Also, the lack of good corporate governance in developing countries/emerging markets poses a challenge to private equity financing. lack of accuracy, timeliness and transparency for investors about financial and operational information in addition to the absence of interest by managers for having some level of accountability to outsiders as the first huge imbalance in these economies PE formula they added by pointing out that “Even in the best of circumstances, relationships between investors and the managers of their portfolio companies are complex and often contentious, but the absence of sound corporate governance practice has sharply accentuated that tension. The corporate governance instruments and undertakings in emerging markets are usually below the expected standards these are associated to significant structural and cultural elements. Hence minority investors often find that their voice is all but unheard, and the tradition of autonomy (and secrecy) is very difficult to break in family-owned emerging market companies, all of which leads to less transparent company reporting, a consequence of somewhat less rigorous record-keeping regulations in some emerging markets. This larger prevalence of informality in company reporting when compared with developed economies mostly affects family enterprises and although the number of local companies aware of the importance of having audited financials and transparent records is increasing, it is still a relevant concern.

Last but certainly not least, there exists the potential threat of political unrest in Uganda which tends to scare off investment in the private sector including equity financing. An example can be seen in a report by Human Rights Watch, when Uganda’s Constitutional Court upheld Parliament’s 2017 constitutional amendment to remove age limits for presidential candidates, paving the way for President Yoweri Museveni, in power since 1986, to run in all future elections. Allegations of widespread repression and intimidation of parliamentarians during debates marred the amendment process. Violations of rights to freedoms of association, expression, and assembly persisted, as security forces beat and at times, tortured and arbitrarily detained protesters, journalists and opposition members. Thirty-three people, including six parliamentarians, arrested during by-election campaigns in Arua, northwestern Uganda, faced treason charges and alleged torture by security forces. Police and soldiers beat and detained journalists reporting in Arua and at ensuing protests. Despite various government commitments to hold security forces accountable for their conduct, many investigations into military and police abuses of civilians failed to progress, including into the November 2016 killing of more than 100 civilians in Kasese, western Uganda, and the killings of protestors in September 2009 and April 2011. According to the International Crisis Group, President Yoweri Museveni’s growing authoritarianism and the country’s weak institutions are multiplying Uganda’s challenges. Conflict risks at the local level are rising due to uncertain political succession, economic stagnation, a youth bulge and an influx of refugees from South Sudan. The state’s repression of political opposition and its increasing reliance on security responses to political problems is fostering discontent in politically and economically marginalized communities. Political instability can affect the following cores of any business such as decision-making process and the strategic financial decisions, inconsistencies in supply chain, sales, and distribution, business continuity strategies and plans, safety of human and material resources in organization, reputation in the global market and expansion vision.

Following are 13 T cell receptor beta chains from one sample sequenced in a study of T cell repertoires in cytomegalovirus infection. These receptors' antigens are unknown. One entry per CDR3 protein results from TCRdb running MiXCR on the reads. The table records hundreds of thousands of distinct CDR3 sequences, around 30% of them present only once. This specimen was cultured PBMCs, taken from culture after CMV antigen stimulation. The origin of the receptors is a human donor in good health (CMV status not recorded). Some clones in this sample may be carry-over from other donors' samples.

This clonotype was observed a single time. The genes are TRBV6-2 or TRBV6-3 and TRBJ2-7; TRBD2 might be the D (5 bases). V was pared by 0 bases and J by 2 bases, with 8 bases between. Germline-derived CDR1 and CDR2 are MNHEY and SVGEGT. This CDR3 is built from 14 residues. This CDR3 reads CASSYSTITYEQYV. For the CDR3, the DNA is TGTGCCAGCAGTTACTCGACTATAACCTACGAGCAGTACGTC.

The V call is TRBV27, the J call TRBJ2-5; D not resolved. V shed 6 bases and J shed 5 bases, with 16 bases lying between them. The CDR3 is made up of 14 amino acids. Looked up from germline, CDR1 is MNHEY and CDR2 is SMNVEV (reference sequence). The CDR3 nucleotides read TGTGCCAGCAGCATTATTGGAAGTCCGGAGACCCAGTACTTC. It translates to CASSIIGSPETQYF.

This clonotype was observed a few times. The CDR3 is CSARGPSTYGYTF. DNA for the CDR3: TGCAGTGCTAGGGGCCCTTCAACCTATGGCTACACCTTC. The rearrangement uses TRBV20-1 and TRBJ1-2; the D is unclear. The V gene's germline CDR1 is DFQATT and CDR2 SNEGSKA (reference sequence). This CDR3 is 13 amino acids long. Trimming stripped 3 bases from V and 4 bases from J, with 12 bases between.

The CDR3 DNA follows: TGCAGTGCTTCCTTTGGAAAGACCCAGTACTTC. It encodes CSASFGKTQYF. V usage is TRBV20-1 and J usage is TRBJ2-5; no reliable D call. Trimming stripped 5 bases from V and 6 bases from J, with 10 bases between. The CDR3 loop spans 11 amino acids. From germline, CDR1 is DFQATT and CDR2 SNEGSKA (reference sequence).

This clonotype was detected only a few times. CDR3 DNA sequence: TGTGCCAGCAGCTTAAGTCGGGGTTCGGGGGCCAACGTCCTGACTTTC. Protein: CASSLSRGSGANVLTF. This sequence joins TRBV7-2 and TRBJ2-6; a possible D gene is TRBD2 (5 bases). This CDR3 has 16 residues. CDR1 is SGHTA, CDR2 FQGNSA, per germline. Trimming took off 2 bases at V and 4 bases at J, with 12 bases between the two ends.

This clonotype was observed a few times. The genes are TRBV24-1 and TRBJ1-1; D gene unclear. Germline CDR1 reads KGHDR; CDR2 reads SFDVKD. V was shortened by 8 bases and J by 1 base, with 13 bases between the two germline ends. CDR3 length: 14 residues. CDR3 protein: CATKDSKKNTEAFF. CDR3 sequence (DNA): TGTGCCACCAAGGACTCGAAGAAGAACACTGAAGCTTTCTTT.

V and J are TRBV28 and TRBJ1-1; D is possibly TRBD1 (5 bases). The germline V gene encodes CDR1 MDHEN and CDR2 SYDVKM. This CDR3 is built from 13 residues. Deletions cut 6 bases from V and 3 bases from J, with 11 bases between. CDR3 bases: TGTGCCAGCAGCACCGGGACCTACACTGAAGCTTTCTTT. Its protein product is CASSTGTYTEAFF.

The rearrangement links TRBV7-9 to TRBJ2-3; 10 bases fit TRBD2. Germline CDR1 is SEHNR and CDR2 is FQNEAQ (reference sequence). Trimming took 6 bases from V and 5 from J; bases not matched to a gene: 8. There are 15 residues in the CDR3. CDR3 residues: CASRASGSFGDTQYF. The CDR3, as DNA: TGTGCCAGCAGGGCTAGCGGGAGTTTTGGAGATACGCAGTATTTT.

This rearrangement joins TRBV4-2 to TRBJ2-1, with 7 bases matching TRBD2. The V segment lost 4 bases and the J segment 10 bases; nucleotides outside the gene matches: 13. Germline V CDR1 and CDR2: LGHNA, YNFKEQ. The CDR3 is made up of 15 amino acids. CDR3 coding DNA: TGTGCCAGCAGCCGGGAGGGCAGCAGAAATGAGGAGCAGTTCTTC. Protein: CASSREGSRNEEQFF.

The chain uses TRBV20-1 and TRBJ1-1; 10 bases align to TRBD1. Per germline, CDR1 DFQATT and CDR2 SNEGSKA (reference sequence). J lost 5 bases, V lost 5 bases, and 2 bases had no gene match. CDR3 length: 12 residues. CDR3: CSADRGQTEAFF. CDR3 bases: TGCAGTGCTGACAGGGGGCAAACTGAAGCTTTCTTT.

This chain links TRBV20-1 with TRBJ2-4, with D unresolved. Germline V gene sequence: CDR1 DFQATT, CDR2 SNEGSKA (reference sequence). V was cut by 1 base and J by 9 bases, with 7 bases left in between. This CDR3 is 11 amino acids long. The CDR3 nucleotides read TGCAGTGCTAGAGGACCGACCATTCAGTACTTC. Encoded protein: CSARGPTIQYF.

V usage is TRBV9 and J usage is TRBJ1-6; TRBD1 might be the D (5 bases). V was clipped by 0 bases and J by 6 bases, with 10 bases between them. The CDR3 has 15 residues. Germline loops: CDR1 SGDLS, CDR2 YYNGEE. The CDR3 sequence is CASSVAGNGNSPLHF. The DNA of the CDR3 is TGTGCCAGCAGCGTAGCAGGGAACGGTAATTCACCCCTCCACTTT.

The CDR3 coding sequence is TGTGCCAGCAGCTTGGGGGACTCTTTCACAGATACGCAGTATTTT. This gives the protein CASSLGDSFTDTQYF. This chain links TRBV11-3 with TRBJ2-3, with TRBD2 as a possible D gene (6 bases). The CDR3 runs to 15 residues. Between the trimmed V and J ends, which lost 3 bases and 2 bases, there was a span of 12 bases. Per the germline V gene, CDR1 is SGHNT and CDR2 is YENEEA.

In conclusion, there is need for private equity financing in a developing country like Uganda especially more so now than ever if Uganda is to catch up with other countries that are expanding economically at a faster rate on the global stage. The benefits accrued to the private sector through private sector through the main characteristics of private equity funding can only serve to give a much needed helping hand and boost to the business sector. Despite the risks posed, there have been encouraging steps to mitigate some of these risks one being the Ugandan stock market that has been ranked among the best performing in Africa for years running. Equity financing for sure should be much welcomed and practiced in the country.